Family business owners and entrepreneurs are all too familiar with our country’s onerous estate tax. The fiscal cliff negotiations at the end of last year halted the 55 percent estate tax rate from again taking effect, but the negotiated 40 percent rate and $5.12 million exemption amount enacted are hardly encouraging.  

What this means is when hardworking business owners die, everything in their estate that totals more than $5.12 million is levied with a 40 percent federal tax. Not to mention, these business owners have already dutifully paid income taxes, capital gains taxes, and state taxes throughout the course of their business’ existence.

Historically, this tax has been imposed as a temporary tax for defense purposes. After a war concluded, the government would repeal the tax. In 1916, the tax was imposed for World War I but it has yet to be repealed, nearly 100 years later. According to the Congressional Budget Office, since 1945, estate and gift tax receipts have consistently remained near or below 2 percent of federal revenues.

Since this tax barely brings in a nominal amount of revenue, the pain it inflicts on American families certainly is not worth it.

In order to comply and preserve as much of their assets as they can, business owners are spending hundreds of thousands of dollars on life insurance, attorney fees, and financial planning advice all to avoid being taxed – again – on everything they leave behind to their loved ones. Some families are not as lucky and, in order to pay these taxes, those who inherit a business are commonly forced to sell land and equipment vital to the company’s operation, and the business is essentially rendered liquidated.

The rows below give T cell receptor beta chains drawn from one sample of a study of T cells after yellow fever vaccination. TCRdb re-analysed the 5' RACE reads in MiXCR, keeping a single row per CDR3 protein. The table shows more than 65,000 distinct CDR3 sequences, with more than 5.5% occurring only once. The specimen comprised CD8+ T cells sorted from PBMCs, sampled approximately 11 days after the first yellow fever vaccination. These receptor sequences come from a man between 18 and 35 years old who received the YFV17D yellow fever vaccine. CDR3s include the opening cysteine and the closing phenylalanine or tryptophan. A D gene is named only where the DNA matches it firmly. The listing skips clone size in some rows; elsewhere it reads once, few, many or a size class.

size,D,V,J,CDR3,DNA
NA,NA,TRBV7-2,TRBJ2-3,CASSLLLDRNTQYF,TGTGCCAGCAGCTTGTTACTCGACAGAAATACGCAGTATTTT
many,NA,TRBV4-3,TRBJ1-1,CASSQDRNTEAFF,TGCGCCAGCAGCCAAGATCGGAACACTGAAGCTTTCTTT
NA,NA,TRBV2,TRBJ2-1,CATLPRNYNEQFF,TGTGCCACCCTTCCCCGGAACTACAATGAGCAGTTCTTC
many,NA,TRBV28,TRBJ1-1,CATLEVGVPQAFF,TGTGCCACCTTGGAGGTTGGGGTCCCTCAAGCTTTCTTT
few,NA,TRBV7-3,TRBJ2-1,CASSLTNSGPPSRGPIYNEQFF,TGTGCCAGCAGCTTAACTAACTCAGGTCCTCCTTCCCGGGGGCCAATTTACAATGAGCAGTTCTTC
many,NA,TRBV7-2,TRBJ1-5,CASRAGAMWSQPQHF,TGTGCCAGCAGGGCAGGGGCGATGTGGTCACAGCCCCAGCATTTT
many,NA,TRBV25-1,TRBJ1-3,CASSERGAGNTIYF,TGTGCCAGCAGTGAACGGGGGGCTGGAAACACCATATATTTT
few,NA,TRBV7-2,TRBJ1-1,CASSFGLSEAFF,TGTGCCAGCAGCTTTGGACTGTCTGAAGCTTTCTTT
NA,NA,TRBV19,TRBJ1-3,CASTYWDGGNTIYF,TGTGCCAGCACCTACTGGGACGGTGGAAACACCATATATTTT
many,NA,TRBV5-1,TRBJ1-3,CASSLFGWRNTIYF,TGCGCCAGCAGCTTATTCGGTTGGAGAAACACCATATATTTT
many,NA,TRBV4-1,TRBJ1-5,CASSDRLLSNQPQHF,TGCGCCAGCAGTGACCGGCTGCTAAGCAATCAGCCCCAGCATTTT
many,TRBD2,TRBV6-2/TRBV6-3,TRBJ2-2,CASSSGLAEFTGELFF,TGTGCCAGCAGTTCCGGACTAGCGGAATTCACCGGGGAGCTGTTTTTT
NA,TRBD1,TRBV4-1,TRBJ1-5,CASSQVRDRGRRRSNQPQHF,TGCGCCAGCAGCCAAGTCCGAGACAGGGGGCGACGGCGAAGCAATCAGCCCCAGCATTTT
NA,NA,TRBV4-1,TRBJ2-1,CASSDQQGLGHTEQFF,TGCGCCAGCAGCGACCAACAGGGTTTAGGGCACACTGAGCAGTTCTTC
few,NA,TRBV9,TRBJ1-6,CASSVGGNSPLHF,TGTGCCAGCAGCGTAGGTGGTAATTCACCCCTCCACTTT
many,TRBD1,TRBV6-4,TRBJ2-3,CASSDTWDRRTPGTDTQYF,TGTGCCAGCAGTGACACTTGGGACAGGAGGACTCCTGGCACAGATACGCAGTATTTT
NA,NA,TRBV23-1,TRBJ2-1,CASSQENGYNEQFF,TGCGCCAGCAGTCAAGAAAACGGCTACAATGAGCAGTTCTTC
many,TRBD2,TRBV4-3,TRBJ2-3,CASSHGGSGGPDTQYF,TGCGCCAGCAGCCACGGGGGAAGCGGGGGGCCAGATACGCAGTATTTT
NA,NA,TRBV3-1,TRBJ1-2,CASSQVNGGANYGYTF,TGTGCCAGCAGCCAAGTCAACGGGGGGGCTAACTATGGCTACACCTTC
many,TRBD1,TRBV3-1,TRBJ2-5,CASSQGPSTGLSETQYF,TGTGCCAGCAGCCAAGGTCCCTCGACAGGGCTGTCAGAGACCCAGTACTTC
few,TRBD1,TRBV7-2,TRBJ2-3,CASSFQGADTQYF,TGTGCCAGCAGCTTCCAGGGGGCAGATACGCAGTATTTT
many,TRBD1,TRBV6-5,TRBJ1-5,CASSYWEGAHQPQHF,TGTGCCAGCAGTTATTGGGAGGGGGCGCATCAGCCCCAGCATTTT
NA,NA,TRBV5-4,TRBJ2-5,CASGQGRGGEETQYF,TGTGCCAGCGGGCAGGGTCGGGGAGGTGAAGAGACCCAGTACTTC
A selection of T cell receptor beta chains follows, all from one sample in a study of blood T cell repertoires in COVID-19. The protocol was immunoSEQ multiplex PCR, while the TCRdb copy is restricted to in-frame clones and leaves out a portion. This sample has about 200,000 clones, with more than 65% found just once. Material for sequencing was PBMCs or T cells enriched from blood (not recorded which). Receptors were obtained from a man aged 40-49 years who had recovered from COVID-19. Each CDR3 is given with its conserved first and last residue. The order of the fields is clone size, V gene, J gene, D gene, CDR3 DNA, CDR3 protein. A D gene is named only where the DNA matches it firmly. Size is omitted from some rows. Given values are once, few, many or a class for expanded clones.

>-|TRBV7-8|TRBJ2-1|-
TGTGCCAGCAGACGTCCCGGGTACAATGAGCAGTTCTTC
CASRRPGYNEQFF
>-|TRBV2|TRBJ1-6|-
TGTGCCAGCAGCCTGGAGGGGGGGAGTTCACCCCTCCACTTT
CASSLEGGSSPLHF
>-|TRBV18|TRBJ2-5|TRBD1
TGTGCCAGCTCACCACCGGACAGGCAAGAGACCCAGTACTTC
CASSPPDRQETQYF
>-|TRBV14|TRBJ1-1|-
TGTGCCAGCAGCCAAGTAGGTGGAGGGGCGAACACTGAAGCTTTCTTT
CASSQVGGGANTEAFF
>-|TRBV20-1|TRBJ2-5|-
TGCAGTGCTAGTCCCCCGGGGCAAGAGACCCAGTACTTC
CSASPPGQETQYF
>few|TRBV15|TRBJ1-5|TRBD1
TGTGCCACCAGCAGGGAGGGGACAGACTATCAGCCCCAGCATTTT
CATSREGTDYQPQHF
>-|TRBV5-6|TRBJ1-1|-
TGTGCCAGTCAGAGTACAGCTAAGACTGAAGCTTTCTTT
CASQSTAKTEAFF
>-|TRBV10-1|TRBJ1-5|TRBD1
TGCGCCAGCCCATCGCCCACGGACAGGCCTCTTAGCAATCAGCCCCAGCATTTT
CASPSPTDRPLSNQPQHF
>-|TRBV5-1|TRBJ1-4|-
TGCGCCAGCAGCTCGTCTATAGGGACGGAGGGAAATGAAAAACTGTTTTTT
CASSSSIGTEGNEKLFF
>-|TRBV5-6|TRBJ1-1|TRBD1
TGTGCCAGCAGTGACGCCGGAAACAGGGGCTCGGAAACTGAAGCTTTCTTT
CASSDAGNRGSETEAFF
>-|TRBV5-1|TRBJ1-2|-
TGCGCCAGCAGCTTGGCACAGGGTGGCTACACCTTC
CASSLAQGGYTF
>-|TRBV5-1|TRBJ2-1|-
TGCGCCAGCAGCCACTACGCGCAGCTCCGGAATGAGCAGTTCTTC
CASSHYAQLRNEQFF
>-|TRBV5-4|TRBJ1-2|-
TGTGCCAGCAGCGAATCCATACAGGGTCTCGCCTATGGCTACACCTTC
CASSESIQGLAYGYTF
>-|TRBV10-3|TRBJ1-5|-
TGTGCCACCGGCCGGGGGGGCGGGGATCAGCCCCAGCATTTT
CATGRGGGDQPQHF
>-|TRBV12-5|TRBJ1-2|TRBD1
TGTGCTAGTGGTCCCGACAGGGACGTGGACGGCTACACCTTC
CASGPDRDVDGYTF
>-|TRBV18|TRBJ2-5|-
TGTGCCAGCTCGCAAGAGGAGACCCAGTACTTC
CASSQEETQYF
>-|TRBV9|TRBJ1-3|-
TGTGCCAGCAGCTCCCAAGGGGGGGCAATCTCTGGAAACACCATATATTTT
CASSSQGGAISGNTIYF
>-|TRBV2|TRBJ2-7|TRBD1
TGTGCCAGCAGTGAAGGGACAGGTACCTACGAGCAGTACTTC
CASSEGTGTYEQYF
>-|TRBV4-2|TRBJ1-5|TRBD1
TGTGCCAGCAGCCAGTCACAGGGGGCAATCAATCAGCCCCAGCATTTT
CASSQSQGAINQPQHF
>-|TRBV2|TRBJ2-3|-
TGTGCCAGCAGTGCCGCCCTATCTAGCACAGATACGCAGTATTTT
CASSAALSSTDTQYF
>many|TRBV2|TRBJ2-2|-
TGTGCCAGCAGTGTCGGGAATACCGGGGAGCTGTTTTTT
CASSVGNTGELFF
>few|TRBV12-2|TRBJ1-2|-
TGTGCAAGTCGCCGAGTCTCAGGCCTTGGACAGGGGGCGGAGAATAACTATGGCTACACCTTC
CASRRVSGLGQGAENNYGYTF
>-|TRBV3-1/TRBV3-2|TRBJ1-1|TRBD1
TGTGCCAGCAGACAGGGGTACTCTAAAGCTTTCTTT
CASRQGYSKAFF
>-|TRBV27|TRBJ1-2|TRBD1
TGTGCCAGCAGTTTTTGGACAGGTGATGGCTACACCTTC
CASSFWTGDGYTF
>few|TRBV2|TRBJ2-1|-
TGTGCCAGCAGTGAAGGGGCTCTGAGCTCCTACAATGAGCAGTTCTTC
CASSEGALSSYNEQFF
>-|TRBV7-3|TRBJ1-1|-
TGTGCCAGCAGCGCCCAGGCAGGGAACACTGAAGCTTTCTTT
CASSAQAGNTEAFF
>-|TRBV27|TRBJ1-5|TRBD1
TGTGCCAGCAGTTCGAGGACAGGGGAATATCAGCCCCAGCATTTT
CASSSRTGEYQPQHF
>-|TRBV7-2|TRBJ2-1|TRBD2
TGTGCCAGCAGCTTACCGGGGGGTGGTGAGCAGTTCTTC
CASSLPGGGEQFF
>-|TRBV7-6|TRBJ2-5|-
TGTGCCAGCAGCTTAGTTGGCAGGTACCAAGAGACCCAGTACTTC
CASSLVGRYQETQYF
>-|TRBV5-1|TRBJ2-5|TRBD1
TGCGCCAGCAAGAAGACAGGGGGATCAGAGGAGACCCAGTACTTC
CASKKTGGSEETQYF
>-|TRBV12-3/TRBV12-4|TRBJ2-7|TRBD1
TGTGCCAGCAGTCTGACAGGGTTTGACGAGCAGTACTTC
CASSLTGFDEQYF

The National Federation of Independent Business (NFIB) has found that small business owners frequently cite the estate tax as one of the most important issues for small businesses. Many small businesses and farms in our country are family owned and are passed down from one generation to another. In the past, the amount levied by the tax has been so large, it has forced the sale of a bulk of company assets, essentially forcing a company ultimately out of business, never giving the younger generation a chance.